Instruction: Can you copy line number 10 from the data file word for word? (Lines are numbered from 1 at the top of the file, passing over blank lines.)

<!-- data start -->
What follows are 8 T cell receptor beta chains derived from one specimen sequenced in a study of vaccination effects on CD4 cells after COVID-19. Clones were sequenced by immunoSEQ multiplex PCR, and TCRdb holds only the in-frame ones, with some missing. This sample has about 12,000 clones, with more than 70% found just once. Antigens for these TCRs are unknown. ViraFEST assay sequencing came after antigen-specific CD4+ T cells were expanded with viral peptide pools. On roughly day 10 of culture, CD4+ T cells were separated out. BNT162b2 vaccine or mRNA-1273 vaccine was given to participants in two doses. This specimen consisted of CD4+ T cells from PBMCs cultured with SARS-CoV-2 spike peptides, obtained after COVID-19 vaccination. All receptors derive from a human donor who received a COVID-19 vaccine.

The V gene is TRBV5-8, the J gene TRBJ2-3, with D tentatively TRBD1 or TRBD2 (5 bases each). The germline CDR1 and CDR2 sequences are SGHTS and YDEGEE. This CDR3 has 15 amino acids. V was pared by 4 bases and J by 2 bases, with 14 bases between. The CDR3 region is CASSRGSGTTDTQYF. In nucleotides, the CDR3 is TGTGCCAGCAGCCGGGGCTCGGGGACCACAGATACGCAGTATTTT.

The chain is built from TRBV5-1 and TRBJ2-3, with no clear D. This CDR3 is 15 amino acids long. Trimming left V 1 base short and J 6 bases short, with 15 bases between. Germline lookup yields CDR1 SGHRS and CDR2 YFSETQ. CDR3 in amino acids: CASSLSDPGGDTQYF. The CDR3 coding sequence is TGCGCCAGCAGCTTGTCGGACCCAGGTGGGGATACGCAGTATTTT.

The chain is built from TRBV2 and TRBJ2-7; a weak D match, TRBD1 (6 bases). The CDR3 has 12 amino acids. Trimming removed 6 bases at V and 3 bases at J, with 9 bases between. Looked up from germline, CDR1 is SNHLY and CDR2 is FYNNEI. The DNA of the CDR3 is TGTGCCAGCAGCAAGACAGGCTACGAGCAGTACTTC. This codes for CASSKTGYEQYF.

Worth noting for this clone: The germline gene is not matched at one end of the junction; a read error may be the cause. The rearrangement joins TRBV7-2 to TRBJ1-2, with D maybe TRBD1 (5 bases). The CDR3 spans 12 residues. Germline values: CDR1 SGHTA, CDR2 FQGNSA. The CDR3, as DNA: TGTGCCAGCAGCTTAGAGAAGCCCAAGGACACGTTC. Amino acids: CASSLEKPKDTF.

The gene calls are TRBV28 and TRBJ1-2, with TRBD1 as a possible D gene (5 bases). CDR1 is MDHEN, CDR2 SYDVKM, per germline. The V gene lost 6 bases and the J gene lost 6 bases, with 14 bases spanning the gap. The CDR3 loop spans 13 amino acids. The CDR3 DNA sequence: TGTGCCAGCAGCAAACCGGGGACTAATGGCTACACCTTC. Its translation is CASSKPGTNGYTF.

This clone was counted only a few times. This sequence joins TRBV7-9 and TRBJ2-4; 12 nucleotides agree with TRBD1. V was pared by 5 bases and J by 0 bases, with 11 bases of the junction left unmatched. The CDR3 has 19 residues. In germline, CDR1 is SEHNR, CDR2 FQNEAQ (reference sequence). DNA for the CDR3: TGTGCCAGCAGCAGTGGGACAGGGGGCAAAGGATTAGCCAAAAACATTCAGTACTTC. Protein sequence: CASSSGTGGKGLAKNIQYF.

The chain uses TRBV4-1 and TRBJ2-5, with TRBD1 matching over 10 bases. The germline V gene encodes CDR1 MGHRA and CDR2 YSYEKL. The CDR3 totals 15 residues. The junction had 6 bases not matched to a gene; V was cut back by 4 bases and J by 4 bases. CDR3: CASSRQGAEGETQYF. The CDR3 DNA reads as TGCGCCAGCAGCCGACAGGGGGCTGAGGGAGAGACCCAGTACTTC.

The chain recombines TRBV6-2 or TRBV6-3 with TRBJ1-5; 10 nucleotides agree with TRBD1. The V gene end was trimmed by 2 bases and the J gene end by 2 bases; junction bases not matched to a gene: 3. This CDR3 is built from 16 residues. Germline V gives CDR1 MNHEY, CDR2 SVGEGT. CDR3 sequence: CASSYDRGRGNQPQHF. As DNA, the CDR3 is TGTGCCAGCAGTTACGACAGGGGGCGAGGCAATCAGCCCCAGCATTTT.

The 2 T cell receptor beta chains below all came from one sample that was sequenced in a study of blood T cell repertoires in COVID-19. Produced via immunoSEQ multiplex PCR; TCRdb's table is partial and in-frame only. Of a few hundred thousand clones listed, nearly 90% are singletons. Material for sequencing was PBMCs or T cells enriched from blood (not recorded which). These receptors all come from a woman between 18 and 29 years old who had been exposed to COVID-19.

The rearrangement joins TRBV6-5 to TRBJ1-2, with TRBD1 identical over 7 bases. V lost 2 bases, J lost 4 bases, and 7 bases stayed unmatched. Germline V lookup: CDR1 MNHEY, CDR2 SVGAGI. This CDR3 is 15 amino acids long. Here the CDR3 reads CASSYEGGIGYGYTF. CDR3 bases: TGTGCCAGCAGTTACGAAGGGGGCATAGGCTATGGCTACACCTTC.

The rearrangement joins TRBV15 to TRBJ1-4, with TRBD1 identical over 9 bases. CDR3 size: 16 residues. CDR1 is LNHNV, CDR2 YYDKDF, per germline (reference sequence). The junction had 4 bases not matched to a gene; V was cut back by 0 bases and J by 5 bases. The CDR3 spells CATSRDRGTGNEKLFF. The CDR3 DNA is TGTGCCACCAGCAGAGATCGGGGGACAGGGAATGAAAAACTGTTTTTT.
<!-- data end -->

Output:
The 2 T cell receptor beta chains below all came from one sample that was sequenced in a study of blood T cell repertoires in COVID-19. Produced via immunoSEQ multiplex PCR; TCRdb's table is partial and in-frame only. Of a few hundred thousand clones listed, nearly 90% are singletons. Material for sequencing was PBMCs or T cells enriched from blood (not recorded which). These receptors all come from a woman between 18 and 29 years old who had been exposed to COVID-19.